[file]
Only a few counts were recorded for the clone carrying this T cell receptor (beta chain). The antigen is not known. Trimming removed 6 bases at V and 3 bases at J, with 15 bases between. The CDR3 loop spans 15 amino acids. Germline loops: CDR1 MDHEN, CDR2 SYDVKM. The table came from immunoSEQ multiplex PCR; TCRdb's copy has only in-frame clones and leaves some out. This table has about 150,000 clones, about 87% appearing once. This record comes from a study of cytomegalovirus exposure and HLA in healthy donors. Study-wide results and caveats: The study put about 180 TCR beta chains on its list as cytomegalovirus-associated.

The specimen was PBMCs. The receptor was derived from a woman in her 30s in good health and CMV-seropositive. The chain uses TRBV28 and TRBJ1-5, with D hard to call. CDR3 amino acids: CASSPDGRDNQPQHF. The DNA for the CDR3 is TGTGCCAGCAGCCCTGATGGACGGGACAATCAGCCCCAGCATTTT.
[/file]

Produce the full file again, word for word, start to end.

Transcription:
Only a few counts were recorded for the clone carrying this T cell receptor (beta chain). The antigen is not known. Trimming removed 6 bases at V and 3 bases at J, with 15 bases between. The CDR3 loop spans 15 amino acids. Germline loops: CDR1 MDHEN, CDR2 SYDVKM. The table came from immunoSEQ multiplex PCR; TCRdb's copy has only in-frame clones and leaves some out. This table has about 150,000 clones, about 87% appearing once. This record comes from a study of cytomegalovirus exposure and HLA in healthy donors. Study-wide results and caveats: The study put about 180 TCR beta chains on its list as cytomegalovirus-associated.

The specimen was PBMCs. The receptor was derived from a woman in her 30s in good health and CMV-seropositive. The chain uses TRBV28 and TRBJ1-5, with D hard to call. CDR3 amino acids: CASSPDGRDNQPQHF. The DNA for the CDR3 is TGTGCCAGCAGCCCTGATGGACGGGACAATCAGCCCCAGCATTTT.